Diagnosis Code R19.4
Information for Medical Professionals
Diagnostic Related Groups
The diagnosis code R19.4 is grouped in the following Diagnostic Related Group(s) (MS-DRG V35.0)
- 391 - ESOPHAGITIS, GASTROENTERITIS AND MISCELLANEOUS DIGESTIVE DISORDERS WITH MCC
- 392 - ESOPHAGITIS, GASTROENTERITIS AND MISCELLANEOUS DIGESTIVE DISORDERS WITHOUT MCC
Convert to ICD-9 General Equivalence Map
The ICD-10 and ICD-9 GEMs are used to facilitate linking between the diagnosis codes in ICD-9-CM and the new ICD-10-CM code set. The GEMs are the raw material from which providers, health information vendors and payers can derive specific applied mappings to meet their needs.
- 787.99 - Digestve syst symptm NEC (approximate) Approximate Flag
The approximate flag is on, indicating that the relationship between the code in the source system and the code in the target system is an approximate equivalent.
- Abnormal frequency of defecation
- Alteration in bowel elimination
- Altered bowel function
- Decreased frequency of defecation
- Finding of frequency of defecation
- Increased frequency of defecation
- Irregular bowel habits
Index of Diseases and Injuries
References found for the code R19.4 in the Index of Diseases and Injuries:
- Type 1 Excludes Notes: Type 1 Excludes Notes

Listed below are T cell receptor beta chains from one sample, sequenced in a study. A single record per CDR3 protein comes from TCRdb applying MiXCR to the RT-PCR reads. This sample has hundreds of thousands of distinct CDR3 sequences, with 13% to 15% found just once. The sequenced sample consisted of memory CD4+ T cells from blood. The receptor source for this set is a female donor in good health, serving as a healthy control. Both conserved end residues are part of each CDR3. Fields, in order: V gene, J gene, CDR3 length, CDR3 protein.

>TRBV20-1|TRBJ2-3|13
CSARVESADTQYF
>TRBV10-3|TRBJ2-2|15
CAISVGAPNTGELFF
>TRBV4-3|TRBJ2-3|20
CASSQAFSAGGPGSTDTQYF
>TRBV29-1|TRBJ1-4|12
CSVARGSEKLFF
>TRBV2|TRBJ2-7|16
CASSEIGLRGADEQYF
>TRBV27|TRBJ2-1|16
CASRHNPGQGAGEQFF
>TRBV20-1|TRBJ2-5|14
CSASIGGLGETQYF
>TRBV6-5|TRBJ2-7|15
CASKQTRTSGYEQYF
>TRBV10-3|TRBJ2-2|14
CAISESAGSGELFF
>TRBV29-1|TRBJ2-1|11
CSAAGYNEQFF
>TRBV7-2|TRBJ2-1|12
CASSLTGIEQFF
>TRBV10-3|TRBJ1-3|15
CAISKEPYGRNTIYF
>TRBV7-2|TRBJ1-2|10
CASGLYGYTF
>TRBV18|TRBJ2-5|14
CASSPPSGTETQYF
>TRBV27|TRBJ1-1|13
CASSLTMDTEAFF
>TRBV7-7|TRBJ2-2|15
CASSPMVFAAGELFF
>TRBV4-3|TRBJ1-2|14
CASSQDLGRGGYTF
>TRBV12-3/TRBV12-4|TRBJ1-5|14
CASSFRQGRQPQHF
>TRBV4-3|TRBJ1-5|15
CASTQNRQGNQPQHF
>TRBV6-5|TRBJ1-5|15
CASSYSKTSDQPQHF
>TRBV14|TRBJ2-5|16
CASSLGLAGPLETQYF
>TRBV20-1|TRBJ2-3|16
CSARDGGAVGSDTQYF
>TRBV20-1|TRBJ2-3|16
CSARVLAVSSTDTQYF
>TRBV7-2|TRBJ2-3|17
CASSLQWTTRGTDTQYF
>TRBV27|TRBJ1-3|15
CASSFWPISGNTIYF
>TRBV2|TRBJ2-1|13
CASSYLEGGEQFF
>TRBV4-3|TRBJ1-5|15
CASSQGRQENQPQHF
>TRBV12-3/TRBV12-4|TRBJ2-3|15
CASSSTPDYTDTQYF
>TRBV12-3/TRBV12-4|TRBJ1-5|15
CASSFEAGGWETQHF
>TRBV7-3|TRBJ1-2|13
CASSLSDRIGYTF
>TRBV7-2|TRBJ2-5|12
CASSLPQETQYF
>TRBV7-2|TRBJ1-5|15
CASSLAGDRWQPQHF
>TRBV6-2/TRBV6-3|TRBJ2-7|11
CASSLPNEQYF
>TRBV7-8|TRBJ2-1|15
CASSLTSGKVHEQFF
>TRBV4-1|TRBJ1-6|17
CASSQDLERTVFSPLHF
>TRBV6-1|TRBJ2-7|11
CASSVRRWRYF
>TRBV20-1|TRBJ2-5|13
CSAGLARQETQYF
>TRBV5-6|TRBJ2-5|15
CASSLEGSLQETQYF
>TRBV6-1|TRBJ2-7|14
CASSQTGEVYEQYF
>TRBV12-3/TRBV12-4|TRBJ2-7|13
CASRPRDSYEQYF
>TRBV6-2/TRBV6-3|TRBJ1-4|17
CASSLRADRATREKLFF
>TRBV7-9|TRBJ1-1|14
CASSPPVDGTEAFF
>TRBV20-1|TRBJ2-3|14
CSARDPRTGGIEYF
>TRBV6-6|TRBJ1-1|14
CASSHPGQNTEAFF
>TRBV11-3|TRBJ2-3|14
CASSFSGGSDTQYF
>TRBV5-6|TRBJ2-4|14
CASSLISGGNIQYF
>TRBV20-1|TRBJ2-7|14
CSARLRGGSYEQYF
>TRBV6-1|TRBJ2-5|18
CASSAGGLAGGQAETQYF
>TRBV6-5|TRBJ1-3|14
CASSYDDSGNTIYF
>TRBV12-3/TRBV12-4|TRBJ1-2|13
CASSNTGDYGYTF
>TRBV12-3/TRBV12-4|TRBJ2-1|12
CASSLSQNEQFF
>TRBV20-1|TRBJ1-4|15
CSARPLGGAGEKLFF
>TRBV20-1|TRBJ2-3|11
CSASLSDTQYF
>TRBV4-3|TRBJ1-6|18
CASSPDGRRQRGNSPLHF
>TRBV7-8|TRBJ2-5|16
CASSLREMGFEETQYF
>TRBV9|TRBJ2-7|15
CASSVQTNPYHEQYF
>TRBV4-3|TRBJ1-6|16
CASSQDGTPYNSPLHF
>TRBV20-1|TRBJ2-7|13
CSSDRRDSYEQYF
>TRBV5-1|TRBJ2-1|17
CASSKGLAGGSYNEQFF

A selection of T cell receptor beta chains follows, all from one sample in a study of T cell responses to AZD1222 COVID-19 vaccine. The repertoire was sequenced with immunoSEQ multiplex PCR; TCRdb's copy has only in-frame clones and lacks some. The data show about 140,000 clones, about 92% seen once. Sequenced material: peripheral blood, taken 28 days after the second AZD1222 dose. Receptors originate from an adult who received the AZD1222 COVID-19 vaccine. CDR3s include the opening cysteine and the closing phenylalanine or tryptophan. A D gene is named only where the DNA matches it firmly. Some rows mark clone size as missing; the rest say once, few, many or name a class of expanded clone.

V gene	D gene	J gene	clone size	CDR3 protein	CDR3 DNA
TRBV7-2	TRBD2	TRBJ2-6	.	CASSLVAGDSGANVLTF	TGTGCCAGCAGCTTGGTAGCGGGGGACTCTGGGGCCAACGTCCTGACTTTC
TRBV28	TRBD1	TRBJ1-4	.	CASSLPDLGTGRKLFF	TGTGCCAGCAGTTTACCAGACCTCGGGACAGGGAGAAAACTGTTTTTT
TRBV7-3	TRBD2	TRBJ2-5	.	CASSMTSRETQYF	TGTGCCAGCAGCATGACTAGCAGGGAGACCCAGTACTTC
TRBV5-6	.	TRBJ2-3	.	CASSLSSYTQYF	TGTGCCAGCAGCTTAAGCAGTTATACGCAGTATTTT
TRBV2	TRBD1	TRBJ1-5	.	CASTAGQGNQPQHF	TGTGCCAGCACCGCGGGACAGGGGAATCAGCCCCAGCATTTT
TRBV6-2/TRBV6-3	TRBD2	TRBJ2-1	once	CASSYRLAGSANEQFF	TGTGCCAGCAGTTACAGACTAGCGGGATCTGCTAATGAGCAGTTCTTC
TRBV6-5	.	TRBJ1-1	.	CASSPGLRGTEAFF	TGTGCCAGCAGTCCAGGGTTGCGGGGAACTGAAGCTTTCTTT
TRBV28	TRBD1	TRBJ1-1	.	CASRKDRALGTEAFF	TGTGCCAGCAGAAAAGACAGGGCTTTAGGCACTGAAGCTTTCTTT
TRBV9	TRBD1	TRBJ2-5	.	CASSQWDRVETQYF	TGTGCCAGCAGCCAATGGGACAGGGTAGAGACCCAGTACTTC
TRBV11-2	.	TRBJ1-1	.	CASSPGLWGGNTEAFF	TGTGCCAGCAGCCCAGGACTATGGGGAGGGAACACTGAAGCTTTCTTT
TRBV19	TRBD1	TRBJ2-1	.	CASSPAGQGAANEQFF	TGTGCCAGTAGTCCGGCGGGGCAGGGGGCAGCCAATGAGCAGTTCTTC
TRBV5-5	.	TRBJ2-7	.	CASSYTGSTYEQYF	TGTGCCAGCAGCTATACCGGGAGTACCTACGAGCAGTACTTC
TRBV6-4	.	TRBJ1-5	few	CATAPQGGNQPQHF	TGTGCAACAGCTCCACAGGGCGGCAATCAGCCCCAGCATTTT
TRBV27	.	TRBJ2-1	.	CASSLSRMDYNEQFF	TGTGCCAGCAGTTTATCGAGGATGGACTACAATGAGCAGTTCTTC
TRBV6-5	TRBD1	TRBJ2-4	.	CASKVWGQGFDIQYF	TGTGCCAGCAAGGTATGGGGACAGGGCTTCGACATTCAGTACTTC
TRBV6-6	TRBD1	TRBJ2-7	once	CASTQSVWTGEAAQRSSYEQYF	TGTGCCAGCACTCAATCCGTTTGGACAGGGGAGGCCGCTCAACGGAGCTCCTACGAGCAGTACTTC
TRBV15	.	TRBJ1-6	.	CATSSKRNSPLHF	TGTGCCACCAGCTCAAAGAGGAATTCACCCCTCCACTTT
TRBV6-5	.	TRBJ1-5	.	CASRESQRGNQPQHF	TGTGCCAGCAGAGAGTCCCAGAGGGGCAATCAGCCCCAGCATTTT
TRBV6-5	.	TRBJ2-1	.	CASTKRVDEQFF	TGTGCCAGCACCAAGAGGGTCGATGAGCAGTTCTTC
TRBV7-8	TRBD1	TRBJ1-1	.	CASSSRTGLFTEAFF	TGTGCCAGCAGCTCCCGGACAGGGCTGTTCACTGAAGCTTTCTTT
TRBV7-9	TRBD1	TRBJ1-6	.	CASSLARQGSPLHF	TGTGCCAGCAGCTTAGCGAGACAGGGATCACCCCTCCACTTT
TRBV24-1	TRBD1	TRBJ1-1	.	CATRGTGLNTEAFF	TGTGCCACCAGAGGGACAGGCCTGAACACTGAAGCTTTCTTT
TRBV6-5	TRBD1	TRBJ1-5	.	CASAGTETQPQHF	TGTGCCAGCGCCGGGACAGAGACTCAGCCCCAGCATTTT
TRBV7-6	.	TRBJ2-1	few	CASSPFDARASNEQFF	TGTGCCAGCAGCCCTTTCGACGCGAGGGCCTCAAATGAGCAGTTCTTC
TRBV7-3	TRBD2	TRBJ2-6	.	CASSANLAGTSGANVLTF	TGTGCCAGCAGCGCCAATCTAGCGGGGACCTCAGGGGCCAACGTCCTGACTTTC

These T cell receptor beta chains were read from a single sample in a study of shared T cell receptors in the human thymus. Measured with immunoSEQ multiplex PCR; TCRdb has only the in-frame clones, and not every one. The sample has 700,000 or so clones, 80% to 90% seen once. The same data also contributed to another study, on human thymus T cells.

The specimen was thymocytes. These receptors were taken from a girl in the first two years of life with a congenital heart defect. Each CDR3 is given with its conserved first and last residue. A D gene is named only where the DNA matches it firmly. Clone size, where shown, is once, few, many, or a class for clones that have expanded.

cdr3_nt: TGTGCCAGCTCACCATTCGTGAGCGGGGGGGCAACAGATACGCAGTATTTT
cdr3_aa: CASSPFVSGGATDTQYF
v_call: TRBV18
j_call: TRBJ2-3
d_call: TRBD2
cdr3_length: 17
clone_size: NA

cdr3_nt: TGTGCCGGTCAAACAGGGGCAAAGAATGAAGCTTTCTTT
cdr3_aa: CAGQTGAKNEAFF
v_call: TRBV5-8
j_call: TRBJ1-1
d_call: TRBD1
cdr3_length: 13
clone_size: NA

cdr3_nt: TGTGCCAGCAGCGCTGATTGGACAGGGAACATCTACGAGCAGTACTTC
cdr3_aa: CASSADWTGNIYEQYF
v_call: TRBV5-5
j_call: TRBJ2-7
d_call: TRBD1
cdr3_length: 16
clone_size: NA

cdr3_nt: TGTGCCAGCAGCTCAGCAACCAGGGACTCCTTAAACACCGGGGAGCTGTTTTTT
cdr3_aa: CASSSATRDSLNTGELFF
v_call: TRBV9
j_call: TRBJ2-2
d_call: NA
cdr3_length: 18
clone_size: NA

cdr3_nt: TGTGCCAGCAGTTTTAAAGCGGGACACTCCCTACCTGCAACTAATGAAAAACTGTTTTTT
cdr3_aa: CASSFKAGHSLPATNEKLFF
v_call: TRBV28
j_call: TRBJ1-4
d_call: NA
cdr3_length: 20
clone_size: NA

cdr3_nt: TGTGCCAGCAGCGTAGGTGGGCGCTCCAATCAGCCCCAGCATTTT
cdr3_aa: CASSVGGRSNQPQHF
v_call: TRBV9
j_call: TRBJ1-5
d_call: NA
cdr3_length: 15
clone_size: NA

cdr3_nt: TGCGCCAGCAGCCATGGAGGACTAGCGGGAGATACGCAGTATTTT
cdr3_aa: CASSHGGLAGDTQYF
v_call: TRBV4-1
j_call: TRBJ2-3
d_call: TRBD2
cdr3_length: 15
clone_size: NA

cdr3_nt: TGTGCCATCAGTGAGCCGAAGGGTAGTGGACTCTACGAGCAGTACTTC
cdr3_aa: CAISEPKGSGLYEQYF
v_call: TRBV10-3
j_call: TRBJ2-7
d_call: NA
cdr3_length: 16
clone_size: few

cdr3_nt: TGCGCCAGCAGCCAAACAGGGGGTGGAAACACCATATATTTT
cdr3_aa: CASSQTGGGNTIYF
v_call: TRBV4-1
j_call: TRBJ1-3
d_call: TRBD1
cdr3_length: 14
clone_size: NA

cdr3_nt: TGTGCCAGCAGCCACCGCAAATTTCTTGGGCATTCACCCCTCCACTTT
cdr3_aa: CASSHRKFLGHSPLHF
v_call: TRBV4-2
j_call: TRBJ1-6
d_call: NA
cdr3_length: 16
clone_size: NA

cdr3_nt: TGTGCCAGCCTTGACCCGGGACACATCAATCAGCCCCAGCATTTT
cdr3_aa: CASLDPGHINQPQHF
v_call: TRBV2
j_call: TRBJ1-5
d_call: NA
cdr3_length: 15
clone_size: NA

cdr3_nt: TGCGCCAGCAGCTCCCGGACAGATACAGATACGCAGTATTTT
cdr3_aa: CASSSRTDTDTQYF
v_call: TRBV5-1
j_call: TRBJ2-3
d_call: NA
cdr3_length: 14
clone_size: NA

A type 1 Excludes note is a pure excludes note. It means "NOT CODED HERE!" An Excludes1 note indicates that the code excluded should never be used at the same time as the code above the Excludes1 note. An Excludes1 is used when two conditions cannot occur together, such as a congenital form versus an acquired form of the same condition.
- constipation (K59.0-)
- functional diarrhea (K59.1)
Information for Patients
Also called: BM, Feces, Poop, Stool
A bowel movement is the last stop in the movement of food through your digestive tract. Your stool passes out of your body through the rectum and anus. Another name for stool is feces. It is made of what is left after your digestive system (stomach, small intestine, and colon) absorbs nutrients and fluids from what you eat and drink.
Sometimes a bowel movement isn't normal. Diarrhea happens when stool passes through the large intestine too quickly. Constipation occurs when stool passes through the large intestine too slowly. Bowel incontinence is a problem controlling your bowel movements. Other abnormalities with bowel movements may be a sign of a digestive problem.
NIH: National Institute of Diabetes and Digestive and Kidney Diseases
- Bloody or tarry stools (Medical Encyclopedia)
- Daily bowel care program (Medical Encyclopedia)
- External incontinence devices (Medical Encyclopedia)
- Fecal culture (Medical Encyclopedia)
- Fecal smear (Medical Encyclopedia)
- Stool guaiac test (Medical Encyclopedia)
- Stools - floating (Medical Encyclopedia)
- Stools - foul smelling (Medical Encyclopedia)
- Stools - pale or clay-colored (Medical Encyclopedia)
- Tenesmus (Medical Encyclopedia)